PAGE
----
Let the New Year bring a world that is sweet, not inherently, not because we ignore what is sour, but because we work to make it sweet.
For months now, we’ve been making real sacrifices. And since the downsides are clear, apparent and immediate, while the victories are invisible, uncertain and down the road, it’s been really difficult, both emotionally and financially.
The vulnerabilities of illness do not define the person, but require that they receive extra care.
The purpose of the mask is not just medical. It is an outward display of an inner feeling of sadness, and it shows others that we are coping with a difficult time, and that this summer lacks the same joy as last year’s.
When your mask limits your ability to communicate clearly, perhaps you could let that moment remind you of the countless souls whose voices are never heard.
Professors Emily Oster and Stuart Firestein offer advice for rabbis for deciding what to do about the High Holy Days during COVID-19 – and how to live with the unavoidable uncertainty.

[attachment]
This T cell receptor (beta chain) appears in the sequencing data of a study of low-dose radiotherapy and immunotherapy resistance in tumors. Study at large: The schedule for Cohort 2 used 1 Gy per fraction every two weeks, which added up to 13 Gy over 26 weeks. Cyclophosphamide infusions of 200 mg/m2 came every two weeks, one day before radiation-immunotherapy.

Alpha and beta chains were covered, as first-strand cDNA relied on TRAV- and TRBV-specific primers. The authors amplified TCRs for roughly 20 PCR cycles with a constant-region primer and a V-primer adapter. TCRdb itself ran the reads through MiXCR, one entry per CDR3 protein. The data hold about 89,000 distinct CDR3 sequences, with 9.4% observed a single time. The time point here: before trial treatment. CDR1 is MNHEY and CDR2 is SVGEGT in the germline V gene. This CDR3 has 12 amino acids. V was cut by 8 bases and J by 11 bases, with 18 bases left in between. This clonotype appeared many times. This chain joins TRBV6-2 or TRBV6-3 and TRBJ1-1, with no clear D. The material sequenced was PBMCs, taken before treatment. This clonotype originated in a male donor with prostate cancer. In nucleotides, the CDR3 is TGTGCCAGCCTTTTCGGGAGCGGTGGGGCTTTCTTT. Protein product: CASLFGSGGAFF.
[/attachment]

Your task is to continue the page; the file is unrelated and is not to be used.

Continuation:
Rather than seeing God as decreeing disease, we’re better off recognizing how human beings affect the cosmos and, in turn, the divine.
How do we build more a just and compassionate world during the COVID-19 crisis?
Perhaps we will remember this time by the actions we took, not the time spent in our homes. Perhaps we will measure this time in phone calls, in virtual connectivity, in mask-clad smiles.
I kept waking up at night with the image of field hospitals in my head and thinking, “We’re going to have to build field hospitals.” My only experience with field hospitals was watching M*A*S*H* and seeing news reports from other countries in crisis.